McMahan+-+Humanitarian+Intervention%2C+Consent%2C+_+Proportionality

McMahan+-+Humanitarian+Intervention%2C+Consent%2C+_+Proportionality

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44 3 Humanitarian Intervention, Consent, and Proportionality Jeff McMahan 3.1 INTRODUCTION However much one may wish for nonviolent solutions to the problems of unjust and unrestrained human violence that Glover explores in Humanity , some of those problems at present require violent responses. One cannot read his account of the Clinton administration’s campaign to sabotage efforts to stop the massacre in Rwanda in 1994—a campaign motivated by fear that American involvement would cost American lives and therefore votes—without concluding that Glover himself believes that military intervention was morally required in that case. Military intervention in another state that is intended to stop one group within that state from brutally persecuting or violating the human rights of members of another group is now known as “humanitarian interven- tion.” Those against whom the intervention is directed are almost always the government and its supporters, though this is not a necessary feature of humanitarian intervention. It is, however, a conceptual condition of humanitarian intervention that it does not occur at the request or with the consent of the government. The use of force within another state with the consent of the government counts as assistance rather than interven- tion. The principal reason that humanitarian intervention is contentious is that it seems to violate the target state’s sovereign right to control its own domestic affairs. Because humanitarian intervention is a response to human rights vio- lations within the target state, it is regarded as altogether different from wars of defense against aggression. Indeed, since aggression is normally understood to be war against a state that has not attacked another state, humanitarian intervention itself usually constitutes aggression. Yet, it can happen that a state will engage simultaneously in external aggression and internal oppression, so that a war against it could be intended to stop both the aggression and the domestic violation of human rights. Such a 0001099857.INDD 44 0001099857.INDD 44 8/21/2009 7:09:33 PM 8/21/2009 7:09:33 PM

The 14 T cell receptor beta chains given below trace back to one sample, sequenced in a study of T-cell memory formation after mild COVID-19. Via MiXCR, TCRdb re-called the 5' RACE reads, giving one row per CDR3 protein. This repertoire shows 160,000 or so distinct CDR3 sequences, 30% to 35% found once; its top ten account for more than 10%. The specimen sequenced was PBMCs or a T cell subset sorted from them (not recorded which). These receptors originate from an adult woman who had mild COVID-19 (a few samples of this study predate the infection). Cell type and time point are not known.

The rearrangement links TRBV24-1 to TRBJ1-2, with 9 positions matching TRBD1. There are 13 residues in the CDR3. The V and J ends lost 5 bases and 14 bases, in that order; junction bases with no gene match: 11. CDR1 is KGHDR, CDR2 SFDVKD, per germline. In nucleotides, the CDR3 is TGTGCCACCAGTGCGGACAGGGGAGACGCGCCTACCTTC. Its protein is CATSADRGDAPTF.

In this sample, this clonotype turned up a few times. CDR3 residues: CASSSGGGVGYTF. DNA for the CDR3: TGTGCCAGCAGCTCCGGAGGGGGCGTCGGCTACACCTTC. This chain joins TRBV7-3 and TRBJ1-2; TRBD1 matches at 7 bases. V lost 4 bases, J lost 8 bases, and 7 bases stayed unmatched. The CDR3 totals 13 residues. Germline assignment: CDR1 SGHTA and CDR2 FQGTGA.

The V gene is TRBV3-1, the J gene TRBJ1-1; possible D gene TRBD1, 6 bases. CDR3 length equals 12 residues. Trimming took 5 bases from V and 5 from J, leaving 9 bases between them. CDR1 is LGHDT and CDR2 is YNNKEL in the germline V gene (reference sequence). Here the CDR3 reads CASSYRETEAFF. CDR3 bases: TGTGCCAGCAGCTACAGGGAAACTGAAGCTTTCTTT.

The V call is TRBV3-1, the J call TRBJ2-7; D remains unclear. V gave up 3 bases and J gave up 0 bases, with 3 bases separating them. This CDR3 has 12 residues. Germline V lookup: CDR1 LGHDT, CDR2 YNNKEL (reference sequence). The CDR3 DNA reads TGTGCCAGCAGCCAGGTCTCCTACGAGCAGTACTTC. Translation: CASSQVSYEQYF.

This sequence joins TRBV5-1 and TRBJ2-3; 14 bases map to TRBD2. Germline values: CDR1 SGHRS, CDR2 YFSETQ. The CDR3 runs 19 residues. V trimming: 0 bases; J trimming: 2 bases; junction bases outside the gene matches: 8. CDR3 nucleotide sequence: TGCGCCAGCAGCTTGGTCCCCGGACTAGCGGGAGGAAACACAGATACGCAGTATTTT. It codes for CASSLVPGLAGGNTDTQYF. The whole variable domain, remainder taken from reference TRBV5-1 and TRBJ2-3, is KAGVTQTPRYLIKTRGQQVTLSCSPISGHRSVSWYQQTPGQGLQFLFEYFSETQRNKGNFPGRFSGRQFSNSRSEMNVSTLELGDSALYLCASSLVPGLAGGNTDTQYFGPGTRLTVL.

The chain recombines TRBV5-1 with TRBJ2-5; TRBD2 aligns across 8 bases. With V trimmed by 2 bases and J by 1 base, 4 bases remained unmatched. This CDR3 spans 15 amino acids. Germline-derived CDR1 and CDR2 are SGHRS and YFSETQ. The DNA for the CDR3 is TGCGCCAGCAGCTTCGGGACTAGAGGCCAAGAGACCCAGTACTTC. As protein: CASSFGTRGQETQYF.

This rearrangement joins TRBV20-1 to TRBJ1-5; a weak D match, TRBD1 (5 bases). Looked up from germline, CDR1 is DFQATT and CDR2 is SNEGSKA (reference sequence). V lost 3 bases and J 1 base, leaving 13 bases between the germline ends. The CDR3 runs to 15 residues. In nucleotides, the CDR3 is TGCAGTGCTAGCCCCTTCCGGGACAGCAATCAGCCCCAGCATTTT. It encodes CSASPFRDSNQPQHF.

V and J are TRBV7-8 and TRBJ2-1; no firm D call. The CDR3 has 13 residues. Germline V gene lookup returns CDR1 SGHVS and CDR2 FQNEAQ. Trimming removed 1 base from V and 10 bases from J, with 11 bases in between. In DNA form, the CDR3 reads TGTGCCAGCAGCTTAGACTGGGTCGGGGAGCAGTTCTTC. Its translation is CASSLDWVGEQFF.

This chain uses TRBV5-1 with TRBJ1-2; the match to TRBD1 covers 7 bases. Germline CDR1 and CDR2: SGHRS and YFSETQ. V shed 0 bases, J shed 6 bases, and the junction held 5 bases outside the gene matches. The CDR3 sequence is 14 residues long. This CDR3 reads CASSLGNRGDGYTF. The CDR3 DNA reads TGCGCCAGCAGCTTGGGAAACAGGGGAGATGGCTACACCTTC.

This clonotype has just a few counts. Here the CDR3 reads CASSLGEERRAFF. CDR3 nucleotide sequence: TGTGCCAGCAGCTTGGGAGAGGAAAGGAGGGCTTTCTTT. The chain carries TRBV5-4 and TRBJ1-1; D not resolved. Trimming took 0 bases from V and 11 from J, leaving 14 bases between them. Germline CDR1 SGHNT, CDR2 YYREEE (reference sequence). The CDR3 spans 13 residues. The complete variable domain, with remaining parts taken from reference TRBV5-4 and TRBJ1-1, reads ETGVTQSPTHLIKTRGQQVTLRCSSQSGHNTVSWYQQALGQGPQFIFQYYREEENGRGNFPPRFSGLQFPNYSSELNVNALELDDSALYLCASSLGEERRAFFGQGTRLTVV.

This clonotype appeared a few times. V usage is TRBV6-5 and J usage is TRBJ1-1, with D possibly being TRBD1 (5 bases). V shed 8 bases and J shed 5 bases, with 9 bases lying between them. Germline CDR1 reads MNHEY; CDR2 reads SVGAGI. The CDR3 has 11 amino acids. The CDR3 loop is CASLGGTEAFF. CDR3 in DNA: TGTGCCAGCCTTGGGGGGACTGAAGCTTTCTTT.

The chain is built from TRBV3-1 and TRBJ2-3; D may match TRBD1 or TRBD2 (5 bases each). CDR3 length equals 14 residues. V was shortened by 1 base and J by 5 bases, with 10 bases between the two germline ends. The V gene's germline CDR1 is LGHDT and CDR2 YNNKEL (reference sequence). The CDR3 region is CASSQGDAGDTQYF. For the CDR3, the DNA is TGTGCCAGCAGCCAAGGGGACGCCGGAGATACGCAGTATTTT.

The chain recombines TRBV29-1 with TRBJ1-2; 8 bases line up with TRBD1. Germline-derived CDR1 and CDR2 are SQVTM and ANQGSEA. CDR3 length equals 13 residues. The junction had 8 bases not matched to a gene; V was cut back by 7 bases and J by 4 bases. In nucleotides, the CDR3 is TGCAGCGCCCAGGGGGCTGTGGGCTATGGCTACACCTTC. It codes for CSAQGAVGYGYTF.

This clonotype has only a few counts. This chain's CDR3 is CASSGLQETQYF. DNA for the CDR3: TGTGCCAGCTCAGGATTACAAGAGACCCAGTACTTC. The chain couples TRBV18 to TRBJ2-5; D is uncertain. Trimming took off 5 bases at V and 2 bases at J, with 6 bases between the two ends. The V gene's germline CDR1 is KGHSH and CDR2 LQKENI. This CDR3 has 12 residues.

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Humanitarian Intervention, Consent, and Proportionality 45 war would not be aggression, but would be both a war of defense and an instance of humanitarian intervention. So not all instances of humanitar- ian intervention count as aggression. There are two broad questions about the morality of humanitarian intervention. The first is whether humanitarian intervention can be per- missible and if so what are the conditions of its permissibility. The second is whether it can be morally required and if so in what conditions, of whom, and at what cost. I will address both these questions. In earlier debates, the question of permissibility was paramount. The reason why this was so is primarily historical. For a considerable period prior to the twentieth century, there were no legal constraints on the resort to war. According to a certain view of states that is traceable to the
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